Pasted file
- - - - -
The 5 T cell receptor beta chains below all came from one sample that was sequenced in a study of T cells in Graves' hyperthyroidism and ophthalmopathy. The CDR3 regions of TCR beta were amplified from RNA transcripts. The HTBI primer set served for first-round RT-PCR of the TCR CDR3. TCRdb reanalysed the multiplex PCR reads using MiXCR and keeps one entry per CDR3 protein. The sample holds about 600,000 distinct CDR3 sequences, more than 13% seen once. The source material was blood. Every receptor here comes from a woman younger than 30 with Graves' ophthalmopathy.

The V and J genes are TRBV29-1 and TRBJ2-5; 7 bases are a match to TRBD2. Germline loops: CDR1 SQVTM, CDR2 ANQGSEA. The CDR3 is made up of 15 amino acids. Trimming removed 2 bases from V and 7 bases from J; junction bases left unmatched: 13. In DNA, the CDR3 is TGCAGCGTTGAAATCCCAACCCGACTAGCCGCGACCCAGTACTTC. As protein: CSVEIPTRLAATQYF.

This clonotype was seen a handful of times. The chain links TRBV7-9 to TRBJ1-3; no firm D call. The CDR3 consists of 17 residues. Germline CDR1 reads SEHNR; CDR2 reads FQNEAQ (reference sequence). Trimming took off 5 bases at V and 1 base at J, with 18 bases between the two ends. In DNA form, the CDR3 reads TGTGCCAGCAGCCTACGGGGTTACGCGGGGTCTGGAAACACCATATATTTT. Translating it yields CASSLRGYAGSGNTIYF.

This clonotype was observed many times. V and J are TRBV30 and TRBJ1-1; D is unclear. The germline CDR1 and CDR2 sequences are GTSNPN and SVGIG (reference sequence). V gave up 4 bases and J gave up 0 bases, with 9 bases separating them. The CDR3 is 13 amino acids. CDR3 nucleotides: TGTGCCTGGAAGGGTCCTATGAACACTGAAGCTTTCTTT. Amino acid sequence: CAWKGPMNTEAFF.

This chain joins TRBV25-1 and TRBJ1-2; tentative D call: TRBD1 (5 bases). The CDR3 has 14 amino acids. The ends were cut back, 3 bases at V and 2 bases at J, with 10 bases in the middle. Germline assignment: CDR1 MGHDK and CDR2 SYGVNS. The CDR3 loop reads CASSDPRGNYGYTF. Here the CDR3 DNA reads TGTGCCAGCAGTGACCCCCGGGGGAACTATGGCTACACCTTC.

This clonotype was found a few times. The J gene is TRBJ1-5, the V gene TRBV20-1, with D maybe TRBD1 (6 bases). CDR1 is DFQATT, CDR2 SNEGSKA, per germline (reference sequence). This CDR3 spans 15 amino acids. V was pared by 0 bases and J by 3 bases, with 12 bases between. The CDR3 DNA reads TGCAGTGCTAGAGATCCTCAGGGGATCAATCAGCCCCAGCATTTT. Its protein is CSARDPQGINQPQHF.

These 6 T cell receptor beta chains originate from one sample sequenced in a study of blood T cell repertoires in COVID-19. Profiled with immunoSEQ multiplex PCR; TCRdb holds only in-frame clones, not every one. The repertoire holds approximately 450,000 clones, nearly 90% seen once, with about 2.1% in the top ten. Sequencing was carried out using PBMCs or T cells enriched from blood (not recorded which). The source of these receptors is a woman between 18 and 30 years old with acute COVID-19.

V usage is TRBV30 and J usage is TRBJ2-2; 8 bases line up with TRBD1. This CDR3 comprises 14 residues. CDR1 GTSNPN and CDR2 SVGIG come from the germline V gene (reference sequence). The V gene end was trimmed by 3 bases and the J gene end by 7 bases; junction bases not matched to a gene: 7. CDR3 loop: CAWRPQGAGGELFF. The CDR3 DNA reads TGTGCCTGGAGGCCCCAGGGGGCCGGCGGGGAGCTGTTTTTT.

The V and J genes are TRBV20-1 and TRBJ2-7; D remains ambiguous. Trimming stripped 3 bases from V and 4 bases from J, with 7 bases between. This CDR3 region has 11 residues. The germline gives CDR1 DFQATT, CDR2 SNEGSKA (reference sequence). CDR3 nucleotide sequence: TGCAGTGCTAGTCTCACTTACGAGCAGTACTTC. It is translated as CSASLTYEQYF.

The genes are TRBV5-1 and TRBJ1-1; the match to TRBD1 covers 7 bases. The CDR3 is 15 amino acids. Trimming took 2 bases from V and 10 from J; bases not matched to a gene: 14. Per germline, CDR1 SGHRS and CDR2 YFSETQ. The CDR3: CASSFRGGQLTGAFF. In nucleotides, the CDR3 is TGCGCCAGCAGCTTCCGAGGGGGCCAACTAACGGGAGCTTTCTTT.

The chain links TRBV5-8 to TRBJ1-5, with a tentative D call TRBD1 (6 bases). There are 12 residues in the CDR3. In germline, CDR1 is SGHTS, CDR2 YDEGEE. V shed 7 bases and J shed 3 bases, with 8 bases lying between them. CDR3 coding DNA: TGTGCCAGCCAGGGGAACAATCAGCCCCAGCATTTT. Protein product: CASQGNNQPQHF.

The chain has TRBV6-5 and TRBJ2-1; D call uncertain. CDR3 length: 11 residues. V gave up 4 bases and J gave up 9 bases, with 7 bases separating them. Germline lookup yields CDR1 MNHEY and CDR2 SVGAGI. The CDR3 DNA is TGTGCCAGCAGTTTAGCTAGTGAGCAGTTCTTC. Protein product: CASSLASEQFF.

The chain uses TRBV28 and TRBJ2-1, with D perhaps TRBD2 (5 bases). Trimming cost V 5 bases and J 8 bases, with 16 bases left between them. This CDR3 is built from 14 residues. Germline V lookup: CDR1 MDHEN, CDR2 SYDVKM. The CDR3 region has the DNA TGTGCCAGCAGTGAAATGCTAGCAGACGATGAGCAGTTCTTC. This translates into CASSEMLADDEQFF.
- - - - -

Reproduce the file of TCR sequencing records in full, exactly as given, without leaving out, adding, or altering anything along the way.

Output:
The 5 T cell receptor beta chains below all came from one sample that was sequenced in a study of T cells in Graves' hyperthyroidism and ophthalmopathy. The CDR3 regions of TCR beta were amplified from RNA transcripts. The HTBI primer set served for first-round RT-PCR of the TCR CDR3. TCRdb reanalysed the multiplex PCR reads using MiXCR and keeps one entry per CDR3 protein. The sample holds about 600,000 distinct CDR3 sequences, more than 13% seen once. The source material was blood. Every receptor here comes from a woman younger than 30 with Graves' ophthalmopathy.

The V and J genes are TRBV29-1 and TRBJ2-5; 7 bases are a match to TRBD2. Germline loops: CDR1 SQVTM, CDR2 ANQGSEA. The CDR3 is made up of 15 amino acids. Trimming removed 2 bases from V and 7 bases from J; junction bases left unmatched: 13. In DNA, the CDR3 is TGCAGCGTTGAAATCCCAACCCGACTAGCCGCGACCCAGTACTTC. As protein: CSVEIPTRLAATQYF.

This clonotype was seen a handful of times. The chain links TRBV7-9 to TRBJ1-3; no firm D call. The CDR3 consists of 17 residues. Germline CDR1 reads SEHNR; CDR2 reads FQNEAQ (reference sequence). Trimming took off 5 bases at V and 1 base at J, with 18 bases between the two ends. In DNA form, the CDR3 reads TGTGCCAGCAGCCTACGGGGTTACGCGGGGTCTGGAAACACCATATATTTT. Translating it yields CASSLRGYAGSGNTIYF.

This clonotype was observed many times. V and J are TRBV30 and TRBJ1-1; D is unclear. The germline CDR1 and CDR2 sequences are GTSNPN and SVGIG (reference sequence). V gave up 4 bases and J gave up 0 bases, with 9 bases separating them. The CDR3 is 13 amino acids. CDR3 nucleotides: TGTGCCTGGAAGGGTCCTATGAACACTGAAGCTTTCTTT. Amino acid sequence: CAWKGPMNTEAFF.

This chain joins TRBV25-1 and TRBJ1-2; tentative D call: TRBD1 (5 bases). The CDR3 has 14 amino acids. The ends were cut back, 3 bases at V and 2 bases at J, with 10 bases in the middle. Germline assignment: CDR1 MGHDK and CDR2 SYGVNS. The CDR3 loop reads CASSDPRGNYGYTF. Here the CDR3 DNA reads TGTGCCAGCAGTGACCCCCGGGGGAACTATGGCTACACCTTC.

This clonotype was found a few times. The J gene is TRBJ1-5, the V gene TRBV20-1, with D maybe TRBD1 (6 bases). CDR1 is DFQATT, CDR2 SNEGSKA, per germline (reference sequence). This CDR3 spans 15 amino acids. V was pared by 0 bases and J by 3 bases, with 12 bases between. The CDR3 DNA reads TGCAGTGCTAGAGATCCTCAGGGGATCAATCAGCCCCAGCATTTT. Its protein is CSARDPQGINQPQHF.

These 6 T cell receptor beta chains originate from one sample sequenced in a study of blood T cell repertoires in COVID-19. Profiled with immunoSEQ multiplex PCR; TCRdb holds only in-frame clones, not every one. The repertoire holds approximately 450,000 clones, nearly 90% seen once, with about 2.1% in the top ten. Sequencing was carried out using PBMCs or T cells enriched from blood (not recorded which). The source of these receptors is a woman between 18 and 30 years old with acute COVID-19.

V usage is TRBV30 and J usage is TRBJ2-2; 8 bases line up with TRBD1. This CDR3 comprises 14 residues. CDR1 GTSNPN and CDR2 SVGIG come from the germline V gene (reference sequence). The V gene end was trimmed by 3 bases and the J gene end by 7 bases; junction bases not matched to a gene: 7. CDR3 loop: CAWRPQGAGGELFF. The CDR3 DNA reads TGTGCCTGGAGGCCCCAGGGGGCCGGCGGGGAGCTGTTTTTT.

The V and J genes are TRBV20-1 and TRBJ2-7; D remains ambiguous. Trimming stripped 3 bases from V and 4 bases from J, with 7 bases between. This CDR3 region has 11 residues. The germline gives CDR1 DFQATT, CDR2 SNEGSKA (reference sequence). CDR3 nucleotide sequence: TGCAGTGCTAGTCTCACTTACGAGCAGTACTTC. It is translated as CSASLTYEQYF.

The genes are TRBV5-1 and TRBJ1-1; the match to TRBD1 covers 7 bases. The CDR3 is 15 amino acids. Trimming took 2 bases from V and 10 from J; bases not matched to a gene: 14. Per germline, CDR1 SGHRS and CDR2 YFSETQ. The CDR3: CASSFRGGQLTGAFF. In nucleotides, the CDR3 is TGCGCCAGCAGCTTCCGAGGGGGCCAACTAACGGGAGCTTTCTTT.

The chain links TRBV5-8 to TRBJ1-5, with a tentative D call TRBD1 (6 bases). There are 12 residues in the CDR3. In germline, CDR1 is SGHTS, CDR2 YDEGEE. V shed 7 bases and J shed 3 bases, with 8 bases lying between them. CDR3 coding DNA: TGTGCCAGCCAGGGGAACAATCAGCCCCAGCATTTT. Protein product: CASQGNNQPQHF.

The chain has TRBV6-5 and TRBJ2-1; D call uncertain. CDR3 length: 11 residues. V gave up 4 bases and J gave up 9 bases, with 7 bases separating them. Germline lookup yields CDR1 MNHEY and CDR2 SVGAGI. The CDR3 DNA is TGTGCCAGCAGTTTAGCTAGTGAGCAGTTCTTC. Protein product: CASSLASEQFF.

The chain uses TRBV28 and TRBJ2-1, with D perhaps TRBD2 (5 bases). Trimming cost V 5 bases and J 8 bases, with 16 bases left between them. This CDR3 is built from 14 residues. Germline V lookup: CDR1 MDHEN, CDR2 SYDVKM. The CDR3 region has the DNA TGTGCCAGCAGTGAAATGCTAGCAGACGATGAGCAGTTCTTC. This translates into CASSEMLADDEQFF.